According to the National Highway Traffic Safety Administration (NHTSA), the percentage of drivers with a blood alcohol concentration (BAC) of 0.08 or greater was highest for fatalities involving motorcycle riders. As a result, some manufacturers and safety officials have discussed implementing some type of breathalyzer on motorcycles, the same you find in vehicles, to cut down on motorcyclists drinking and driving.
Interlocks and Motorcycles
Installed alcohol ignition interlocks can prevent a vehicle from starting if it detects a certain level of alcohol in the driver’s breath. The interlock can be set at a pre-determined BAC level, such as .02. Once a driver gets into the vehicle, he or she must breathe into the interlock; if the BAC is higher than .02, the vehicle won’t start.
The first interlock was developed back in the late 1960s. It wasn’t until just a few years ago, however, that all states either mandated or encouraged the use of the interlock to cut down on repeat DWI offenders. A 2010 survey of the effectiveness of interlock devices noted that anti-DWI devices in vehicles were between 35 and 75 percent effective, so the question now is should that technology be used by those driving motorcycles? While authorities agree that preventing motorcyclists from drinking and driving is just as important as stopping the same habit in vehicle drivers, there are some challenges to using these devices in bikes as compared to vehicles.
The National Highway Transportation Safety Administration (NHTSA) interviewed some interlock manufacturers to gather information on the challenges of installing such devices in motorcycles. The findings highlighted several issues, including:
- Exposure to weather that could damage the device
- The interlock needs energy to operate, and motorcycle batteries have very little of it, so an interlock device could possibly drain a battery quickly
- Motorcycles must have a key start, not a kick-start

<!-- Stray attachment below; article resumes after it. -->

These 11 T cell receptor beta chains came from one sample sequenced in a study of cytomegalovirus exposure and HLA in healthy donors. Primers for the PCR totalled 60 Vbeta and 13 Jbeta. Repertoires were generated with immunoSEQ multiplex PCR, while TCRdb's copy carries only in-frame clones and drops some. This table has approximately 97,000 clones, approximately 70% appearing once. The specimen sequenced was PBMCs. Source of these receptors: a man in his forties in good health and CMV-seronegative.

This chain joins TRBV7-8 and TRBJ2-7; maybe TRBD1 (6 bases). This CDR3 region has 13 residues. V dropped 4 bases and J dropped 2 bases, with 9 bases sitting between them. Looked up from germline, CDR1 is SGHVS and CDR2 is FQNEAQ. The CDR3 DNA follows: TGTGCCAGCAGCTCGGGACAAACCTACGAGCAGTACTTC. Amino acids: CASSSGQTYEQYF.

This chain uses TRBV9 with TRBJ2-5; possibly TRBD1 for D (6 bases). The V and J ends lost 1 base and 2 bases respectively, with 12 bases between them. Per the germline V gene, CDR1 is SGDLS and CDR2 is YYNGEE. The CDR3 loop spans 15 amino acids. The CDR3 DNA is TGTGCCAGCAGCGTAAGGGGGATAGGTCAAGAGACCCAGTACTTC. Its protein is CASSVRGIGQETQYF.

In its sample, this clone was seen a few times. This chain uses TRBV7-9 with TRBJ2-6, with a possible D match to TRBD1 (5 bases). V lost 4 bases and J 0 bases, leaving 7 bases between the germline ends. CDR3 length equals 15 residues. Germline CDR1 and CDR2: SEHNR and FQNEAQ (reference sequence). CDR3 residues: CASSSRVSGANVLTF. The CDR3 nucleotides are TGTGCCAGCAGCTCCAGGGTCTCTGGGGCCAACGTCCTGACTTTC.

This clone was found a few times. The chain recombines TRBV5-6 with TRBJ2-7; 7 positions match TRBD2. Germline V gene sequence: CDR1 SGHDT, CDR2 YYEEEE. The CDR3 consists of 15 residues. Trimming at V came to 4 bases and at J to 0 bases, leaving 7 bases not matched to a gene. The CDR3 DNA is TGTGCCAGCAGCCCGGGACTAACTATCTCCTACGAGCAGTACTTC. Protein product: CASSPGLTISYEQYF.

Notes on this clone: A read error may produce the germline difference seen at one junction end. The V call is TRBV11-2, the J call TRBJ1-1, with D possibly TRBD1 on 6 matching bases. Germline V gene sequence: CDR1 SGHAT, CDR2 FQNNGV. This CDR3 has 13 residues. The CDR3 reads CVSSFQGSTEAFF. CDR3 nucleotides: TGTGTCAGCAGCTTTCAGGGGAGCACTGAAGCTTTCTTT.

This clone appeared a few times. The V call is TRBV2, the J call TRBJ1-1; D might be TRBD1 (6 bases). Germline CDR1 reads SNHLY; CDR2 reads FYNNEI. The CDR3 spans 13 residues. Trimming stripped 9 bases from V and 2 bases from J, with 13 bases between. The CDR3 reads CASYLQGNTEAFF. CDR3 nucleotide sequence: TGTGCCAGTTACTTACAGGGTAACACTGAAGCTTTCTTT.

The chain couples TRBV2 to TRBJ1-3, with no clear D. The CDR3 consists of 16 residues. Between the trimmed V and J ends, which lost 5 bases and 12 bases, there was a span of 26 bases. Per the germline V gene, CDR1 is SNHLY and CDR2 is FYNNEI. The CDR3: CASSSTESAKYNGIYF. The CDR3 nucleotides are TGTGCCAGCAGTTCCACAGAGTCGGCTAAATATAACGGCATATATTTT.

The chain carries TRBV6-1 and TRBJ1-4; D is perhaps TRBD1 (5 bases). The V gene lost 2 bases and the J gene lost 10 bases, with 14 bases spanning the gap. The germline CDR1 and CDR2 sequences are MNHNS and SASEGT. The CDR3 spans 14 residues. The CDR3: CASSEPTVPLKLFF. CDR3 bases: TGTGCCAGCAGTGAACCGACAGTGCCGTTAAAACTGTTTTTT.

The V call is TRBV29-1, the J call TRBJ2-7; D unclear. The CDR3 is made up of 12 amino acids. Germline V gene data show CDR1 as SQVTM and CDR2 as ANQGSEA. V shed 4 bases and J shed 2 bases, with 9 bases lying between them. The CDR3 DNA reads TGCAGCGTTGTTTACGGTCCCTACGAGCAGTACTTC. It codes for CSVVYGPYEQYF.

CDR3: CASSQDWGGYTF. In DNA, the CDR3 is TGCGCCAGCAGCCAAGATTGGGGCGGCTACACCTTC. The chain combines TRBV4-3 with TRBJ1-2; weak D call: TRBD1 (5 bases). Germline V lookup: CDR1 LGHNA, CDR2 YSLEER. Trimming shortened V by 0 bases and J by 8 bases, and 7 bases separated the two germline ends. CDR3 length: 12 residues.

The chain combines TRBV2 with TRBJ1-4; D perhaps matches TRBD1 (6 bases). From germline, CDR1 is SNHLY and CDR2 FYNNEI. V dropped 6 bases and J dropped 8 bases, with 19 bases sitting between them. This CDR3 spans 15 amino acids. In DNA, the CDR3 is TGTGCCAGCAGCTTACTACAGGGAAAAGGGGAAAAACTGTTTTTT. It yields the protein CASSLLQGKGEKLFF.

But the most challenging aspect had to do with the whole purpose of the lock, and this is to stop a vehicle, or in this case, a motorcycle, the moment the interlock detects alcohol at a certain BAC level. To start the vehicle, drivers must continue testing until their BAC level drops below the set value. Sitting or resting in a car is more secure than balancing on a motorcycle, especially in the case of inclement weather and late night safety. Another major issue involves the motorcyclist’s ability to hear the interlock beeping. At any time, the interlock may alert the driver to take a breathalyzer. If the motorcyclists can’t hear the device beeping and fail to take the test, the motorcycle will shut off without warning, and that can be dangerous.
Interlock Manufacturers Continue to Push Forward
While interlock manufacturers continue to research solutions for motorcycle drivers, officials note other things can be used instead of a breathalyzer. That is something Colorado officials hope will resonate with those in the state since hundreds of lives are lost each year in Colorado due to motorcycle accidents involving alcohol
The safest thing, of course, is to either have a designated driver or use a car service if you plan on going out and drinking. If you do drive, safety can be as simple as pulling out your smartphone. There are now many apps available that don’t require added equipment, but rather, rely on personal profiles to determine how much alcohol you can safely consume and still drive. By honestly noting how much you weigh, how much you have had to drink, and other information, these apps can determine your BAC and can even determine the amount of time you need to completely sober up before driving.
Motorcyclists deserve the same access to DWI and DUI prevention. While manufacturers work out the kinks in motorcycle interlocks, protecting yourself by remaining aware of your surroundings and drinking responsibly is critical.